Featured Research

from universities, journals, and other organizations

Breast Cancer Confessions: Emotional Work Of Disclosing A Diagnosis

Date:
August 6, 2008
Source:
American Sociological Association
Summary:
Women diagnosed with breast cancer shoulder the emotional burden of disclosing their diagnosis to loved ones, managing the feelings of others at precisely the time when they need support themselves, according to new research.

Women diagnosed with breast cancer shoulder the emotional burden of disclosing their diagnosis to loved ones, managing the feelings of others at precisely the time when they need support themselves, according to research to be presented at the annual meeting of the American Sociological Association (ASA).

The research is the first study to comparatively and qualitatively examine how breast cancer survivors from different racial and ethnic backgrounds share the news of their illness with family, friends and acquaintances. The researchers interviewed 164 breast cancer survivors to examine the "emotion work" involved in disclosing a breast cancer diagnosis. These survivors included a mix of racially diverse women born in the United States and immigrants, and they were recruited throughout the San Francisco Bay area.

"Women diagnosed with breast cancer face an uphill emotional battle," said Grace J. Yoo, a sociologist at San Francisco State University and the study's primary investigator. "At a time when they are forced to deal with their own vulnerabilities, women with breast cancer must also navigate the vulnerabilities of loved ones as they react to the news."

For women—typically perceived as caregivers and expected to put the emotions of others above their own—a breast cancer diagnosis presents a paradox, according to Yoo. Women must face the challenge of determining how to ask for help from others when they are typically seen as the caregiver.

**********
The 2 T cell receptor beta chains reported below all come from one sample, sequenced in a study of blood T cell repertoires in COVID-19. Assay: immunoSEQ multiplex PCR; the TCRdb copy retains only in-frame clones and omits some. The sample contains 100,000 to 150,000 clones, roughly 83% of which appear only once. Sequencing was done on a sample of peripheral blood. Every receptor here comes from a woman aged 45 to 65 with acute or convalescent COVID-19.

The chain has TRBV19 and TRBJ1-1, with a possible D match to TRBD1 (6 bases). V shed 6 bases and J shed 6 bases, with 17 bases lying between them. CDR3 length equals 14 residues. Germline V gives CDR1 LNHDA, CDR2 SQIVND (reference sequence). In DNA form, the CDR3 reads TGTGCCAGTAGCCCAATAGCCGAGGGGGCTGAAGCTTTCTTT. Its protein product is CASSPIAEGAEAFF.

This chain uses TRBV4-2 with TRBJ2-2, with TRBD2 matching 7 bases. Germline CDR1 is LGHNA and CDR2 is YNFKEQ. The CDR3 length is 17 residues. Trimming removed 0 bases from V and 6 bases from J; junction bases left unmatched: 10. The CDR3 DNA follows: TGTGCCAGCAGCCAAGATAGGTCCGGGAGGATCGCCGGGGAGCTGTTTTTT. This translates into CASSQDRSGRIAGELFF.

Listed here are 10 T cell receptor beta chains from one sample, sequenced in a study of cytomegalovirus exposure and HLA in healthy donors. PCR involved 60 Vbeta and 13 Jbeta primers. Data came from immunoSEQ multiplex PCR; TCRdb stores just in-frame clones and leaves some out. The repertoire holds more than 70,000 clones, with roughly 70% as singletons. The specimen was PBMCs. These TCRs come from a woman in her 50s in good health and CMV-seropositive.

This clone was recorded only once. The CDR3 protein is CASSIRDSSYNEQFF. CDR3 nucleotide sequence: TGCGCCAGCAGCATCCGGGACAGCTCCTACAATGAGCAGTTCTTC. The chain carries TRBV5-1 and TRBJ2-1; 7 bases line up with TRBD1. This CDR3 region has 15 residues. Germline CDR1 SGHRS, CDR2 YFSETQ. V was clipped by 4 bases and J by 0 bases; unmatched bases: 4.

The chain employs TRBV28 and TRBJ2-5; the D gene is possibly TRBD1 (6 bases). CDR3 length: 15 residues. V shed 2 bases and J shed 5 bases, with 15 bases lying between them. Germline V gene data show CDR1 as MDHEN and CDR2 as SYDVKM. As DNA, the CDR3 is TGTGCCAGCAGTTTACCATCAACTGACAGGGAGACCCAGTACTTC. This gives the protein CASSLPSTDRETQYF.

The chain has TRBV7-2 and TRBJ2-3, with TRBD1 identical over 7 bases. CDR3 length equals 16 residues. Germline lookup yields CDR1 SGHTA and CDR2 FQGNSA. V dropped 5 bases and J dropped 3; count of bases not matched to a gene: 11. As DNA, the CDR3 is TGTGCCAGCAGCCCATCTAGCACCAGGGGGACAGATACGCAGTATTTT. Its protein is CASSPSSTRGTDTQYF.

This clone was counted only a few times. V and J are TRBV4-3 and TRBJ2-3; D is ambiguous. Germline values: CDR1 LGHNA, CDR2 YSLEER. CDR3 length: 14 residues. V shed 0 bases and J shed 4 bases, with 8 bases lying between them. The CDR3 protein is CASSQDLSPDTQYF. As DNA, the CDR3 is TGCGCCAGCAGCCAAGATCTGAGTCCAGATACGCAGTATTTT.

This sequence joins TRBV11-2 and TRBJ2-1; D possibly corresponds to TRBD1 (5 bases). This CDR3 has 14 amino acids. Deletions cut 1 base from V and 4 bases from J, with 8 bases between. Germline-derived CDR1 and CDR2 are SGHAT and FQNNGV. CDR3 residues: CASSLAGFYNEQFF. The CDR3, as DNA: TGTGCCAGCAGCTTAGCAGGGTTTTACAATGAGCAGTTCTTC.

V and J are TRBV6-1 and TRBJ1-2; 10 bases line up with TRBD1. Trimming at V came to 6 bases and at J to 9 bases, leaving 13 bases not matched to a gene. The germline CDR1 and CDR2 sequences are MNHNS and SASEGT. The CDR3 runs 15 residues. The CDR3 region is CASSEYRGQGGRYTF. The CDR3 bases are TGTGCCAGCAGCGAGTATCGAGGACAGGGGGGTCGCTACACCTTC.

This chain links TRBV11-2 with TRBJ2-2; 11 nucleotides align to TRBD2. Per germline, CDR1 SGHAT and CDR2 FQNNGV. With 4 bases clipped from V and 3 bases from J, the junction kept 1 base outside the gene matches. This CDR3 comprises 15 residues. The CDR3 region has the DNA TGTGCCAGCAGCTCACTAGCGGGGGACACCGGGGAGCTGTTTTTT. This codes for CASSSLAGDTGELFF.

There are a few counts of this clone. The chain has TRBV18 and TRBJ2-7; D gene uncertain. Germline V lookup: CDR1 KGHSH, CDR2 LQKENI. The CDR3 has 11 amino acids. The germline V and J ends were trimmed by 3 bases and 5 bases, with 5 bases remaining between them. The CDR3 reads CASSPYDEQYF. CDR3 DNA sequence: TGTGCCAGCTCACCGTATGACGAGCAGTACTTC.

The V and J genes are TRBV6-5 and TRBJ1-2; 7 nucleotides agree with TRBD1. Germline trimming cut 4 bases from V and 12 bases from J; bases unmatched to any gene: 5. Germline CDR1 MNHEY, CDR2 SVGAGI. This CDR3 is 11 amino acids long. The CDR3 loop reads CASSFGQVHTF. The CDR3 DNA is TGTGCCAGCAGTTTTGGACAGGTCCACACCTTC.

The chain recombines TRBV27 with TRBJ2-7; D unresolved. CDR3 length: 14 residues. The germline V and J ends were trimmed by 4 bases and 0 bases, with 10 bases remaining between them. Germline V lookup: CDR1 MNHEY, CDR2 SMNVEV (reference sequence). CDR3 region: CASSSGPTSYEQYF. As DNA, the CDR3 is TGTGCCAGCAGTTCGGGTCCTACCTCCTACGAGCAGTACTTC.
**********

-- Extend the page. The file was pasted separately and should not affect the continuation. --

According to interviews with breast cancer survivors, different strategies were employed in conversations with close family members compared to those outside the family. Survivors viewed informing their family of the diagnosis as their most difficult task following a diagnosis. Most respondents felt the need to strategically manage the way family members were told in order to protect their loved ones and to provide comfort and reassurance.

Contrary to the approach they used with their families, women often related their diagnosis to peers spontaneously. Most respondents were surprised by the extent of the support they received as a result of these unplanned conversations and by the depth and breadth of their own social networks.

"Women who limit their emotions in discussing their breast cancer diagnosis often limit the possibilities for support they can receive," said Yoo. "Involving and including others in an illness increases intimacy among friends and family and opens the door to additional support."

Yoo co-authored the study with researchers Caryn Aviv from the University of Denver; Ellen G. Levine of San Francisco State University; and Cheryl Ewing and Alfred Au, both of the UCSF Comprehensive Cancer Center.

The paper, "Emotion Work: Disclosure and Social Support among Breast Cancer Survivors," will be presented on Monday, Aug. 4, at 10:30 a.m. in the Boston Marriott Copley Place at the American Sociological Association's 103rd annual meeting.


Story Source: